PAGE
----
The first time I gave a bum some change, I couldn’t resist running the exchange rate in my head. I’m used to street kids singing on jeepneys, so giving money to strange white men is weird. Doesn’t this usually happen the other way around?
I was exploring Toronto’s financial district when out of nowhere this guy comes up to me. He was frazzled, hair all unkempt, clothes looking worn. “Do you have change? My parents kicked me out because I have AIDS.” I handed him a toonie right quick and headed for the nearest exit. It could’ve been the truth. It could’ve been a line. I wanted to be on the safe side and ensure goodwill in case he was thinking of sticking needles in me. Hey, I’ve seen things.
My best friend Illi, who lives in Brooklyn, had his own memorable experience with a bum. His story took place in the subway. “Hi, can you help me? I’m supposed to go to the hospital because one of my hemorrhoids burst and it’s bleeding.” Welcome to New York.
Le Hubs and I were discussing crowdfunding the other day. (Guess which one of us is the charitable one.) He thinks it’s an awesome idea. Someone puts up a Kickstarter page to raise money for an idea like a new video game, a new piece of tech or a really useful travel jacket; GoFundMe is used for more personal needs like medical bills, or dealing with the fallout of a mortgage gone wrong or a marriage gone bad. (I.e., We’re homeless. Please help.) Anyone can pitch in and donate a specific amount. With Kickstarter, a large enough donation gets you goodies, like the first prototype of whatever the project is. GoFundMe doesn’t really have this feature for the most part but I suppose one gets a sense of achievement in paying it forward and helping the needy.
Kickstarter has had more than its share of busts; projects that fizzled out and excited donors disappointed when they never saw any returns on their money. This is unfortunate, because helping someone isn’t a bad thing.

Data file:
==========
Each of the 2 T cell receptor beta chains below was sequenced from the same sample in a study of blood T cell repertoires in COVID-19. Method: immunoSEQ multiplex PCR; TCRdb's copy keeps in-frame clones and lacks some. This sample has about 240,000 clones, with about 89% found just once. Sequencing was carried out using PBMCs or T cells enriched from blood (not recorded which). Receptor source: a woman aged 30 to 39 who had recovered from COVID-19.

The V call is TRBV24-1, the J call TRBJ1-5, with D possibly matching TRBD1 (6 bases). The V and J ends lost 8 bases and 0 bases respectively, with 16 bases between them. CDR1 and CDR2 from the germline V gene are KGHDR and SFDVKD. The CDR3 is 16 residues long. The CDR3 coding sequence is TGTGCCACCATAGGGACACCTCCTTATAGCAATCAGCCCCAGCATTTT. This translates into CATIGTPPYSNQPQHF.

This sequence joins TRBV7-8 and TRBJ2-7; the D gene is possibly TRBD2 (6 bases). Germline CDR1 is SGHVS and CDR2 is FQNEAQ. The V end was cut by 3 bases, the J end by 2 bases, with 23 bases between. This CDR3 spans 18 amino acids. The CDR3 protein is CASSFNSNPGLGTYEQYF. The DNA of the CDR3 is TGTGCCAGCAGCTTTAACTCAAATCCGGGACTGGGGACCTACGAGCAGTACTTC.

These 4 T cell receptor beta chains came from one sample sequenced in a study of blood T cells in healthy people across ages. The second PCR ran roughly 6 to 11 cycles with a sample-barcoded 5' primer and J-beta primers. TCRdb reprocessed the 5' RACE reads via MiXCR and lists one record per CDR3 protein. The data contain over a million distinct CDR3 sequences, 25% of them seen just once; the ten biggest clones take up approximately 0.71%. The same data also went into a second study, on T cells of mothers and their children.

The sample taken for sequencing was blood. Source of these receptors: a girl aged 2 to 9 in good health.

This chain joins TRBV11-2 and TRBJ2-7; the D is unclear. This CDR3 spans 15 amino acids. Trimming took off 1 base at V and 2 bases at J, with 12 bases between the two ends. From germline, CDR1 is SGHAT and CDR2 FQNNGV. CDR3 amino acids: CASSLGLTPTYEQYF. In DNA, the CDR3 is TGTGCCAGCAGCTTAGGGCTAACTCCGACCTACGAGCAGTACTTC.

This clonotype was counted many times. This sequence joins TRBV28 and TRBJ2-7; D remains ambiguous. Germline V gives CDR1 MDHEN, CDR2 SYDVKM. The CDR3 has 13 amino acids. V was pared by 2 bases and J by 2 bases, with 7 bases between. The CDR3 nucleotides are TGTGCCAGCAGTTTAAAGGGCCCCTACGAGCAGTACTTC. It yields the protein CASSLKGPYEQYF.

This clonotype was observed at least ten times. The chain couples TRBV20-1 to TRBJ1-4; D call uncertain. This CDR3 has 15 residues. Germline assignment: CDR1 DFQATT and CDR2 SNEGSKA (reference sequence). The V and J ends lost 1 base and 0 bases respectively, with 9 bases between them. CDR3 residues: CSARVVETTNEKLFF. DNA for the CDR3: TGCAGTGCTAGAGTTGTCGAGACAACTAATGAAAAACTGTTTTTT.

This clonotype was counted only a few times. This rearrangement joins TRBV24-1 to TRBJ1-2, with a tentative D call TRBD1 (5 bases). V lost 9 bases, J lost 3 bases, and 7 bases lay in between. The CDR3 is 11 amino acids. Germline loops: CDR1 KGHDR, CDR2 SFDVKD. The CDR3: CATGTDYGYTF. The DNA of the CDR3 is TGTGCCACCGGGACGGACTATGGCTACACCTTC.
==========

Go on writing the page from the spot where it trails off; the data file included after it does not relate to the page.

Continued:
Asking for money used to be harder and usually involved a healthy dose of embarrassment. Not anymore. There was a woman who asked for $100,000 because she blew her life savings on Powerball and needed more so she could keep trying to win the lottery. Before GoFundMe understandably pulled her page, she already had $800 in donations. At least she was honest? I’m still deciding whether to be upset, chagrined or slow clap her hustle.
GoFundMe pages for anything exist. People ask for money to buy iPhones, or tickets to see Beyoncè. There’s even one for Kanye West, who recently claimed he lost $53 million for aspiring to be a fashion designer. His GoFundMe page raised $18,000. There’s a war in Syria, glaciers are melting, we just killed the last West African black rhino and we’re giving rich, blowhard rappers more money?
On the one hand, it beats being accosted on the streets by someone claiming to have one of the worst diseases known to man. On the other, I think it’s all too easy for people to take advantage of the gullible and fleece them of their money. It’s not hard to pretend you’ve got cancer when no one knows you. Tug on their heart strings with a made up sob story and laugh all the way to the bank.
This is why crowdfunding makes me uncomfortable. I think it encourages people to be more irresponsible. I don’t mean the ones who are legitimately in need, but it can’t hurt to be more prepared and not just rely on handouts. Crowdfunding is like Philippine taxes. You never know for sure where your money’s going to go or what it’s really going to be used for.